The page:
Langston Hughes

"Simple on Indian Blood"

Actor Ossie Davis reads "Simple on Indian Blood," one of the "Simple" stories of Langston Hughes. Famous today for his poetry, Hughes also wrote protest columns. Jesse B. Semple, Hughes's quintessential Harlem resident, first appeared in the Chicago Defender newspaper. Semple's character became popular nationwide and over his lifetime Hughes produced five books and a Broadway play based on the "Simple Stories." Often set as dialogues, the humorous stories feature an overly reasonable, conciliatory narrator who comes into conflict with the outspoken and intransigent Jesse B. Semple.

"A Toast to Harlem"

"A Toast to Harlem," one of the "Simple" stories by Langston Hughes, read by actor Ossie Davis. Originally written as a newspaper column, this story revels in the Harlem of the 1940s, describing the neighborhood's joys and frustrations. Like the other "Simple Stories," this tale stars "Jesse B. Semple," a homespun philosopher, who engages in a dialogue with a mild- mannered narrator. Hughes himself was an influential figure in the Harlem Renaissance, a literary and artistic movement that also produced Countee Cullen, Richard Wright, and Zora Neale Hurston.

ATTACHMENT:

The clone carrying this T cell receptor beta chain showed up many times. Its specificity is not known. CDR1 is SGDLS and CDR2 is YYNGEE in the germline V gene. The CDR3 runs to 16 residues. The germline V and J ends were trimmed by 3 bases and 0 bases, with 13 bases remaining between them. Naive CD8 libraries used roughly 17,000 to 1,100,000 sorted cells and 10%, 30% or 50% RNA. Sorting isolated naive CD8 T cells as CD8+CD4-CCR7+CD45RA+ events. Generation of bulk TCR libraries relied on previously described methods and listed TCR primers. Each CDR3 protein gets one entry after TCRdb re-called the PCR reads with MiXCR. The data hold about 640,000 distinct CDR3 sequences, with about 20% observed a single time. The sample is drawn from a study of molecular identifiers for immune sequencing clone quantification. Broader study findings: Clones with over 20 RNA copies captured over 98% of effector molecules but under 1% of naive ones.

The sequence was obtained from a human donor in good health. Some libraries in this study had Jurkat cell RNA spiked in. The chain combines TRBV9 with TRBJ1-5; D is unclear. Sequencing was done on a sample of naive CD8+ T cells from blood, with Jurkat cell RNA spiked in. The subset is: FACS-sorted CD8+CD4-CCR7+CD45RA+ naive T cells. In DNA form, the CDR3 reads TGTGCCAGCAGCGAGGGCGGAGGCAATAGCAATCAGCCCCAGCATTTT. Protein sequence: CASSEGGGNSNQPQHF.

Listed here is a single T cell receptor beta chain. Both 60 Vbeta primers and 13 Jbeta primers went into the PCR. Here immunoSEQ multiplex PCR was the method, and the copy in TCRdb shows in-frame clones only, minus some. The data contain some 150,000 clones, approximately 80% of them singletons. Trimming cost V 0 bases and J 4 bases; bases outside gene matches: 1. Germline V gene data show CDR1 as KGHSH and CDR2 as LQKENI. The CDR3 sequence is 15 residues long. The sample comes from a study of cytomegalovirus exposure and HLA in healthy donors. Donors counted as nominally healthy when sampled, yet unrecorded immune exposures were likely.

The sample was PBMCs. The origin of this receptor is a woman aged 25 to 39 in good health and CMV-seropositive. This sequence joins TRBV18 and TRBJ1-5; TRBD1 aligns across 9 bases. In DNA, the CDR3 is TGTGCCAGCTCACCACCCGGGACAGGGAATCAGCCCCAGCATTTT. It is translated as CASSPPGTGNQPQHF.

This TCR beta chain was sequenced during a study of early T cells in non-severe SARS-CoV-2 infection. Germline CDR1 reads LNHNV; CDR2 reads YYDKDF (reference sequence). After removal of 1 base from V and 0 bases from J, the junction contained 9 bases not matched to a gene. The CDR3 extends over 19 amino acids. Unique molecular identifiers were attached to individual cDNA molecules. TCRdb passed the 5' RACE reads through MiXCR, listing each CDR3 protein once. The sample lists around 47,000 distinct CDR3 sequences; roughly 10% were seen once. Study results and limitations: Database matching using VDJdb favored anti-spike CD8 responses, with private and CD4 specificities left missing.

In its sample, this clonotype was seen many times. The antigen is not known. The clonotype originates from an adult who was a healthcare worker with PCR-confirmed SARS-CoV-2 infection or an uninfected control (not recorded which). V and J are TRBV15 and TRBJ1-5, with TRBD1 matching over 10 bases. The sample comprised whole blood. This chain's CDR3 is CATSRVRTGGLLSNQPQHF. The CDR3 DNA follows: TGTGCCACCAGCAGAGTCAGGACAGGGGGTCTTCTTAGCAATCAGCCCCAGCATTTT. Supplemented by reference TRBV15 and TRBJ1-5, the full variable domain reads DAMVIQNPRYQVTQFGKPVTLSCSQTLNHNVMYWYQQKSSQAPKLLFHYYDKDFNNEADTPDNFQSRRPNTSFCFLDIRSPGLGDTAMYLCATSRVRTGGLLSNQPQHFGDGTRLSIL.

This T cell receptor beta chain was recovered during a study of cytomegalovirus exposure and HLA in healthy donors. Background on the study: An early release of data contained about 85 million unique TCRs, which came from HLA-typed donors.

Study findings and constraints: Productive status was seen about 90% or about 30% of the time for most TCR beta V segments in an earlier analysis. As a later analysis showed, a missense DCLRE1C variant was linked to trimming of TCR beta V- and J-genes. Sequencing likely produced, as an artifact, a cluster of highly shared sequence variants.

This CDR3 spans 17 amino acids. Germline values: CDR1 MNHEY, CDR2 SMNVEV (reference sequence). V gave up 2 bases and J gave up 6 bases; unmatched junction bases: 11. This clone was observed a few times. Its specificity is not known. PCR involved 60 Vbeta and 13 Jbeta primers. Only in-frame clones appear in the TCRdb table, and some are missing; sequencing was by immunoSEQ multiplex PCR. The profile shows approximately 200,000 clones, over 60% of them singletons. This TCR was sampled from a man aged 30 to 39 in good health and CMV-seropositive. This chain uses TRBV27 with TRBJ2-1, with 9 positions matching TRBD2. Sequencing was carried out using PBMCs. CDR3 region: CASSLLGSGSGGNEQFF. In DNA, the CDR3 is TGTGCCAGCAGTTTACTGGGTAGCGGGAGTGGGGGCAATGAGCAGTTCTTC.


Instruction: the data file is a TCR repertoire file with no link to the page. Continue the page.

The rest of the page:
"Last Whipping"

"Last Whipping" by Langston Hughes is read by actor Ossie Davis. This is one of the "Simple" stories, originally written as a newspaper feature. This humorous and somewhat sentimental dialogue stars the character of Jesse B. Semple, who describes a teenaged altercation with his aunt over a chicken. Over his lifetime, Langston Hughes produced books of poetry, social commentaries, novels, plays, and musical productions.

"Feet Live Their Own Life"

"Feet Live Their Own Life" by Langston Hughes is read by Ossie Davis. In this "Simple" story, the character of Jesse B. Semple discusses the subject of feet -- how you can tell a man's life by his feet, and of the many things his feet have done for him. (This includes kicking in a white man's window during the 1943 riots in Harlem.) As with all of Hughes's "Simple" stories, this piece is cast as a dialogue between the activist Jesse B. Semple and a more conservative narrator.

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